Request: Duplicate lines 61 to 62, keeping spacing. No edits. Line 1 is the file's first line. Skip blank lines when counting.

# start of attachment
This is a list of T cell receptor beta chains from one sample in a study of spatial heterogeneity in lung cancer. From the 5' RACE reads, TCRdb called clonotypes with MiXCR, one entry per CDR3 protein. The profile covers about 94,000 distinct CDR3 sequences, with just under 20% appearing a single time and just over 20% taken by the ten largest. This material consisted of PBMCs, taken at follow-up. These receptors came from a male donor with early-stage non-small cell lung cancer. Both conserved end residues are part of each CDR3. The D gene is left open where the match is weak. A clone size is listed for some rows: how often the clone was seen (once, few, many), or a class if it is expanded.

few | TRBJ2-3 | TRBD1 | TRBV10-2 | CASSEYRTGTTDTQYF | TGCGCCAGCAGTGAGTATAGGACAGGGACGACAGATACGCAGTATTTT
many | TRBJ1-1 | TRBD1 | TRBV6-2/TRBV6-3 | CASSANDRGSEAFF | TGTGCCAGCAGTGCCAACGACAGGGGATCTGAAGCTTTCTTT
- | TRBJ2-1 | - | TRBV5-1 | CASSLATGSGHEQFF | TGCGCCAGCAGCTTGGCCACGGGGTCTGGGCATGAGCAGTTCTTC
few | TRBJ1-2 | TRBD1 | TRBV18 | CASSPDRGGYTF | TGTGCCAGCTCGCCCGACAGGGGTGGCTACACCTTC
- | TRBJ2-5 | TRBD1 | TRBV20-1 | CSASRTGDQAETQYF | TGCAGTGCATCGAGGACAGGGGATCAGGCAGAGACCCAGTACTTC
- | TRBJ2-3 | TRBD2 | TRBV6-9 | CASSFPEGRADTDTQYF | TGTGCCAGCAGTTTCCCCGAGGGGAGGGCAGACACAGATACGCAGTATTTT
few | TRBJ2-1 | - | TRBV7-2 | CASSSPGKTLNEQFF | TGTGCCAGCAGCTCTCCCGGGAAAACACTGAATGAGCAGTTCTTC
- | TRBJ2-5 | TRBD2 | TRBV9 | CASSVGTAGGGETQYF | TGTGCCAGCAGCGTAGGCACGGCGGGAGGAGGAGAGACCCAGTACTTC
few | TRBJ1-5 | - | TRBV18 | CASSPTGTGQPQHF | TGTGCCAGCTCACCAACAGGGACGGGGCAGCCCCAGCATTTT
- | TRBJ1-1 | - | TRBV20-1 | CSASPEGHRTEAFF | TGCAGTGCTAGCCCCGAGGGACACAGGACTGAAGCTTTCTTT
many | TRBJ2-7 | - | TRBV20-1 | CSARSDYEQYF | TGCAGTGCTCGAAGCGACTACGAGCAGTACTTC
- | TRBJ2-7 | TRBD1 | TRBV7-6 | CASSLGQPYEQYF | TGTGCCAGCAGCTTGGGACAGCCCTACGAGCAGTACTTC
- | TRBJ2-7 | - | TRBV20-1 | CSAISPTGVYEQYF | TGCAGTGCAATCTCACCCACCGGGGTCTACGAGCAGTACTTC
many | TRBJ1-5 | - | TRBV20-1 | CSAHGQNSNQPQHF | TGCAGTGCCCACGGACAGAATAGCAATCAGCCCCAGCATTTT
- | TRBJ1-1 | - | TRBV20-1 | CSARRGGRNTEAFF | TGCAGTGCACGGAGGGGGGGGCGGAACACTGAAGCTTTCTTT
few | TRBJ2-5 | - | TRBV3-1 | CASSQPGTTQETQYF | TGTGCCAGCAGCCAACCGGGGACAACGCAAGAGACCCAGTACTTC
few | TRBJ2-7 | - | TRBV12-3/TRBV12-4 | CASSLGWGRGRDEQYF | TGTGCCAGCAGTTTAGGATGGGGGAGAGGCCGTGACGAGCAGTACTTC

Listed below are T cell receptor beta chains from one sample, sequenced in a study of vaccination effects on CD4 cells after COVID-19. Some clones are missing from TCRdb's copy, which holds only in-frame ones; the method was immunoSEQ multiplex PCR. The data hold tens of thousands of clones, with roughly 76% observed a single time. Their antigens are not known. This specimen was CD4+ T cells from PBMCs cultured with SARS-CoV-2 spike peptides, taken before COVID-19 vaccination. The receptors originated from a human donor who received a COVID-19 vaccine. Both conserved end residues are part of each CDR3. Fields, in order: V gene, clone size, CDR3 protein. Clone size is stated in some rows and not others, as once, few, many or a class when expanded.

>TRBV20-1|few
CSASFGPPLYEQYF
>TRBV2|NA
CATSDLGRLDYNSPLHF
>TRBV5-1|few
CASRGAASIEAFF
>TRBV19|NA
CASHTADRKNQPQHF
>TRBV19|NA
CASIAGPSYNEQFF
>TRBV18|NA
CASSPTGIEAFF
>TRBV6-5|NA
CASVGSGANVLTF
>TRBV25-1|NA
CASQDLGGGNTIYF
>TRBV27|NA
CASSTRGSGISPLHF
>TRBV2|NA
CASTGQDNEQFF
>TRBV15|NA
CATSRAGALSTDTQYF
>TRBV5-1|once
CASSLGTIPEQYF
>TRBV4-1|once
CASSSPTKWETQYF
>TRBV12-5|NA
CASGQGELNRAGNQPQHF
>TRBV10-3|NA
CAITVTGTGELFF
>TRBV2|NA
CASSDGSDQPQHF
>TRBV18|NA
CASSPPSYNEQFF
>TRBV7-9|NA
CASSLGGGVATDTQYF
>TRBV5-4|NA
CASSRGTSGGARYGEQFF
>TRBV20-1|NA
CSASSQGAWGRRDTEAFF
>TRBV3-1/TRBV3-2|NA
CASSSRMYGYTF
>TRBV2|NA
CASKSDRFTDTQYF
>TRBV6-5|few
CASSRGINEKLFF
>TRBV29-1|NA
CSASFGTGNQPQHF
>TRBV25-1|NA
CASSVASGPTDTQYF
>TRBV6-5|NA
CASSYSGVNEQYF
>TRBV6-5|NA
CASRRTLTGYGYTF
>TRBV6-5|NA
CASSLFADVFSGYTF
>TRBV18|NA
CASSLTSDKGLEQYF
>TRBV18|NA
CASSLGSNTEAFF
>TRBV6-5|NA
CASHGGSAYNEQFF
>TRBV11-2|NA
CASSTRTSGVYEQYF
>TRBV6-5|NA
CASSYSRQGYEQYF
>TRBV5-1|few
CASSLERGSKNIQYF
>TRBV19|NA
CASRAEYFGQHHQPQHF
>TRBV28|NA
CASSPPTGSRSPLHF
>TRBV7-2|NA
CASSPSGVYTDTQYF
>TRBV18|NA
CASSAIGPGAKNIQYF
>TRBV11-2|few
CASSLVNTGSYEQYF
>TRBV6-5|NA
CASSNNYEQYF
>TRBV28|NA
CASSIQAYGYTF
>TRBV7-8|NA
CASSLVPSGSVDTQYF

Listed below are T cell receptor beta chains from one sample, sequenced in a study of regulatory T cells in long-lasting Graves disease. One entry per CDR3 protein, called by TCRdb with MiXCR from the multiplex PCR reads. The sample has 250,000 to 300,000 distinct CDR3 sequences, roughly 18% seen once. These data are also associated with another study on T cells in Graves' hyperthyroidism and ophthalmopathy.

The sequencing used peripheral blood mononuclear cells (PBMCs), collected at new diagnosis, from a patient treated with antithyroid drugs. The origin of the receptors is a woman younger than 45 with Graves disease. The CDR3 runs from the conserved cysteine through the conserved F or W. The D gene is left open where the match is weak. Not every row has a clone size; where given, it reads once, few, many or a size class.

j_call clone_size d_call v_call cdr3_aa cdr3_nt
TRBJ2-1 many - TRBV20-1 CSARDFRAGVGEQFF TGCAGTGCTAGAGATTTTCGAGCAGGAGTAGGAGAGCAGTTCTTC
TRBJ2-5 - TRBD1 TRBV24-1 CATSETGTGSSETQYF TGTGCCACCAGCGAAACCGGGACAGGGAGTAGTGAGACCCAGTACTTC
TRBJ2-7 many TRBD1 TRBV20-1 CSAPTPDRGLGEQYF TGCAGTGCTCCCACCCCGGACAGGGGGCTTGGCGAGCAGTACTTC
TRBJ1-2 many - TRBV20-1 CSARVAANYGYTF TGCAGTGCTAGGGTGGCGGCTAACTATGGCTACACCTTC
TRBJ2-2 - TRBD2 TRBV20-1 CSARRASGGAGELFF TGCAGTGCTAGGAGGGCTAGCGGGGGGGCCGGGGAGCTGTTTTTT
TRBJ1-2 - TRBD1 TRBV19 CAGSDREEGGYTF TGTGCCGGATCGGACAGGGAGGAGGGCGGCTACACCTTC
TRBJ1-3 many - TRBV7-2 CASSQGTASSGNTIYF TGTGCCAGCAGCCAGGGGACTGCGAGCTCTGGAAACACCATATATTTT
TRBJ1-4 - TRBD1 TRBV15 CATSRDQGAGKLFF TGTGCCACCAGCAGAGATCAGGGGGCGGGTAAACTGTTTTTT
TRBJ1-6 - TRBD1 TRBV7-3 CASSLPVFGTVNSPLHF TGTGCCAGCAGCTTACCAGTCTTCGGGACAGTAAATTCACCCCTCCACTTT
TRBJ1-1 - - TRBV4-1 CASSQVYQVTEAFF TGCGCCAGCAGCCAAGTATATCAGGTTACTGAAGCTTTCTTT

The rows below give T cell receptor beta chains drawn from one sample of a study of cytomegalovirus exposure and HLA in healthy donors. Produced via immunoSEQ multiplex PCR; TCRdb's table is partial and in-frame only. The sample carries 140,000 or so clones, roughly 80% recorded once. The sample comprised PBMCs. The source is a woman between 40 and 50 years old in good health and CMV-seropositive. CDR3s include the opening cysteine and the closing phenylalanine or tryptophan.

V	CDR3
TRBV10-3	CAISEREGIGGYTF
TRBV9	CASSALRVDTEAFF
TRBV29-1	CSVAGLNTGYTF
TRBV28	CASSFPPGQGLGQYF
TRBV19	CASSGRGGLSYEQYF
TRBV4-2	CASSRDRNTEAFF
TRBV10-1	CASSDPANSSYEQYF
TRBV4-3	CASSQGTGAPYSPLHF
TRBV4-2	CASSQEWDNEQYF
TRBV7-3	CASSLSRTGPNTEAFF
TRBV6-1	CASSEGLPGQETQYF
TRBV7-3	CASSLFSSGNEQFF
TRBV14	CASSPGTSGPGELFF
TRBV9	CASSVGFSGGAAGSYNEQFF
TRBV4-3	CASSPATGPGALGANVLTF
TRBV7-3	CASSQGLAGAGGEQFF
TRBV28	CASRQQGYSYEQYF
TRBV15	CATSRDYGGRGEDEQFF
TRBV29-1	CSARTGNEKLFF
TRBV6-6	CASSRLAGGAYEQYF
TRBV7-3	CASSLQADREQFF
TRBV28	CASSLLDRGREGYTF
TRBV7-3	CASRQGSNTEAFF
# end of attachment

CASSSRMYGYTF
>TRBV2|NA